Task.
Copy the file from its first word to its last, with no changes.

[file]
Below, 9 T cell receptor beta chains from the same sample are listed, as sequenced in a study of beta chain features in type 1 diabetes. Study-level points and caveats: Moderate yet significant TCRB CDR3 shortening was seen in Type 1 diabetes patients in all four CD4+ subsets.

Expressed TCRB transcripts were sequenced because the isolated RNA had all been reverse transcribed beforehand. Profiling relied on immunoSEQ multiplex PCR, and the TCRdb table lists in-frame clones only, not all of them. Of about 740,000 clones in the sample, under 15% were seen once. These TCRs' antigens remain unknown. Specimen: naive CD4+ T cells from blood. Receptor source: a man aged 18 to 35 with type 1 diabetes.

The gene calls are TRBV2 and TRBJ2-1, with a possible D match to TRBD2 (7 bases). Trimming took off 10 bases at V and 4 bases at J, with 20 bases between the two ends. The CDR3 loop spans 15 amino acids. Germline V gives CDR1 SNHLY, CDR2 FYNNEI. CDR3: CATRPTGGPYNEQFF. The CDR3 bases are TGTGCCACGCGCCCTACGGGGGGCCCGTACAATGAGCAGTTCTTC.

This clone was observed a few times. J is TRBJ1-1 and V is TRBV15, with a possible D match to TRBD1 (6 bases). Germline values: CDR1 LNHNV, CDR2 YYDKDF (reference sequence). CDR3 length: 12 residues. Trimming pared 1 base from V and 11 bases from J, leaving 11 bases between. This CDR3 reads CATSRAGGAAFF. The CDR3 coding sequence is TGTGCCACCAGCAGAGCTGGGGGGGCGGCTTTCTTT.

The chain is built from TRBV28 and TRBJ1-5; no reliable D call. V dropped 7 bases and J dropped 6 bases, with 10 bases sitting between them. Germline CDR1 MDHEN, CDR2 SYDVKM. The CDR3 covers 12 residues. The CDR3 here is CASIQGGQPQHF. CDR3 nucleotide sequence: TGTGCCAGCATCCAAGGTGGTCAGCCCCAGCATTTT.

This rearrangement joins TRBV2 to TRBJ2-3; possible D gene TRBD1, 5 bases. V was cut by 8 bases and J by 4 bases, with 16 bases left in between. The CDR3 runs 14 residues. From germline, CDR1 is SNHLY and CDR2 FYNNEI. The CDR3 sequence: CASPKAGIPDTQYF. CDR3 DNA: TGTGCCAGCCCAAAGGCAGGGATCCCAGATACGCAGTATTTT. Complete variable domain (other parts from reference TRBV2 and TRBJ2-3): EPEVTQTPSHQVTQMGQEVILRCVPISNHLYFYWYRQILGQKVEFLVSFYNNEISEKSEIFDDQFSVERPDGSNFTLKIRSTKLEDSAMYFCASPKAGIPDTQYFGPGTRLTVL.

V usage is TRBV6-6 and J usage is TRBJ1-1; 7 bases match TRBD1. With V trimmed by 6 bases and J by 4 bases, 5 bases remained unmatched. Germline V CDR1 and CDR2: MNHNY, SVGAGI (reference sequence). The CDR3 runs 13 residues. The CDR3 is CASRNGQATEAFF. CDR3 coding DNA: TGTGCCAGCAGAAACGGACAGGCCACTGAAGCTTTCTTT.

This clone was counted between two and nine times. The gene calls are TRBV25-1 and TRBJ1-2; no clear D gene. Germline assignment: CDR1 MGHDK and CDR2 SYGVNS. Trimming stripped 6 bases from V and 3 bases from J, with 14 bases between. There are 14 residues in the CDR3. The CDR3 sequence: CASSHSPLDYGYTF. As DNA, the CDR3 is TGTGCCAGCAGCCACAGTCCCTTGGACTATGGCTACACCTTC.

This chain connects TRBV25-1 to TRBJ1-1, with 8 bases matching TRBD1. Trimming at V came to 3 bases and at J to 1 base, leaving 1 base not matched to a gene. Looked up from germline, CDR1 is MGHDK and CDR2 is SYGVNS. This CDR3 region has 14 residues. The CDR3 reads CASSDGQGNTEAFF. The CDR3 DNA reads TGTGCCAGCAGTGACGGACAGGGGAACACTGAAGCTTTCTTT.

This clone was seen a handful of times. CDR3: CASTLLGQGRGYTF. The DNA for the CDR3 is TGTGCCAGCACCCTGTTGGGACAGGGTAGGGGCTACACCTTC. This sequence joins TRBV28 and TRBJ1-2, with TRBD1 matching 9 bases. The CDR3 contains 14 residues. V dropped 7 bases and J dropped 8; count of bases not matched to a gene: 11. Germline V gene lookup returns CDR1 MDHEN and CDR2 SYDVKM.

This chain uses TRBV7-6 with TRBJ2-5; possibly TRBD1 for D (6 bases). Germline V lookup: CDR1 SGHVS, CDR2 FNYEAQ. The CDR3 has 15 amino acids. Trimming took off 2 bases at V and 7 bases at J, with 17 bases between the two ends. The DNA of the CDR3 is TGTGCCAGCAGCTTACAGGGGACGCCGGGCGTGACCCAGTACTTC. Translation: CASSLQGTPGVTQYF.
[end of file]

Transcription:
Below, 9 T cell receptor beta chains from the same sample are listed, as sequenced in a study of beta chain features in type 1 diabetes. Study-level points and caveats: Moderate yet significant TCRB CDR3 shortening was seen in Type 1 diabetes patients in all four CD4+ subsets.

Expressed TCRB transcripts were sequenced because the isolated RNA had all been reverse transcribed beforehand. Profiling relied on immunoSEQ multiplex PCR, and the TCRdb table lists in-frame clones only, not all of them. Of about 740,000 clones in the sample, under 15% were seen once. These TCRs' antigens remain unknown. Specimen: naive CD4+ T cells from blood. Receptor source: a man aged 18 to 35 with type 1 diabetes.

The gene calls are TRBV2 and TRBJ2-1, with a possible D match to TRBD2 (7 bases). Trimming took off 10 bases at V and 4 bases at J, with 20 bases between the two ends. The CDR3 loop spans 15 amino acids. Germline V gives CDR1 SNHLY, CDR2 FYNNEI. CDR3: CATRPTGGPYNEQFF. The CDR3 bases are TGTGCCACGCGCCCTACGGGGGGCCCGTACAATGAGCAGTTCTTC.

This clone was observed a few times. J is TRBJ1-1 and V is TRBV15, with a possible D match to TRBD1 (6 bases). Germline values: CDR1 LNHNV, CDR2 YYDKDF (reference sequence). CDR3 length: 12 residues. Trimming pared 1 base from V and 11 bases from J, leaving 11 bases between. This CDR3 reads CATSRAGGAAFF. The CDR3 coding sequence is TGTGCCACCAGCAGAGCTGGGGGGGCGGCTTTCTTT.

The chain is built from TRBV28 and TRBJ1-5; no reliable D call. V dropped 7 bases and J dropped 6 bases, with 10 bases sitting between them. Germline CDR1 MDHEN, CDR2 SYDVKM. The CDR3 covers 12 residues. The CDR3 here is CASIQGGQPQHF. CDR3 nucleotide sequence: TGTGCCAGCATCCAAGGTGGTCAGCCCCAGCATTTT.

This rearrangement joins TRBV2 to TRBJ2-3; possible D gene TRBD1, 5 bases. V was cut by 8 bases and J by 4 bases, with 16 bases left in between. The CDR3 runs 14 residues. From germline, CDR1 is SNHLY and CDR2 FYNNEI. The CDR3 sequence: CASPKAGIPDTQYF. CDR3 DNA: TGTGCCAGCCCAAAGGCAGGGATCCCAGATACGCAGTATTTT. Complete variable domain (other parts from reference TRBV2 and TRBJ2-3): EPEVTQTPSHQVTQMGQEVILRCVPISNHLYFYWYRQILGQKVEFLVSFYNNEISEKSEIFDDQFSVERPDGSNFTLKIRSTKLEDSAMYFCASPKAGIPDTQYFGPGTRLTVL.

V usage is TRBV6-6 and J usage is TRBJ1-1; 7 bases match TRBD1. With V trimmed by 6 bases and J by 4 bases, 5 bases remained unmatched. Germline V CDR1 and CDR2: MNHNY, SVGAGI (reference sequence). The CDR3 runs 13 residues. The CDR3 is CASRNGQATEAFF. CDR3 coding DNA: TGTGCCAGCAGAAACGGACAGGCCACTGAAGCTTTCTTT.

This clone was counted between two and nine times. The gene calls are TRBV25-1 and TRBJ1-2; no clear D gene. Germline assignment: CDR1 MGHDK and CDR2 SYGVNS. Trimming stripped 6 bases from V and 3 bases from J, with 14 bases between. There are 14 residues in the CDR3. The CDR3 sequence: CASSHSPLDYGYTF. As DNA, the CDR3 is TGTGCCAGCAGCCACAGTCCCTTGGACTATGGCTACACCTTC.

This chain connects TRBV25-1 to TRBJ1-1, with 8 bases matching TRBD1. Trimming at V came to 3 bases and at J to 1 base, leaving 1 base not matched to a gene. Looked up from germline, CDR1 is MGHDK and CDR2 is SYGVNS. This CDR3 region has 14 residues. The CDR3 reads CASSDGQGNTEAFF. The CDR3 DNA reads TGTGCCAGCAGTGACGGACAGGGGAACACTGAAGCTTTCTTT.

This clone was seen a handful of times. CDR3: CASTLLGQGRGYTF. The DNA for the CDR3 is TGTGCCAGCACCCTGTTGGGACAGGGTAGGGGCTACACCTTC. This sequence joins TRBV28 and TRBJ1-2, with TRBD1 matching 9 bases. The CDR3 contains 14 residues. V dropped 7 bases and J dropped 8; count of bases not matched to a gene: 11. Germline V gene lookup returns CDR1 MDHEN and CDR2 SYDVKM.

This chain uses TRBV7-6 with TRBJ2-5; possibly TRBD1 for D (6 bases). Germline V lookup: CDR1 SGHVS, CDR2 FNYEAQ. The CDR3 has 15 amino acids. Trimming took off 2 bases at V and 7 bases at J, with 17 bases between the two ends. The DNA of the CDR3 is TGTGCCAGCAGCTTACAGGGGACGCCGGGCGTGACCCAGTACTTC. Translation: CASSLQGTPGVTQYF.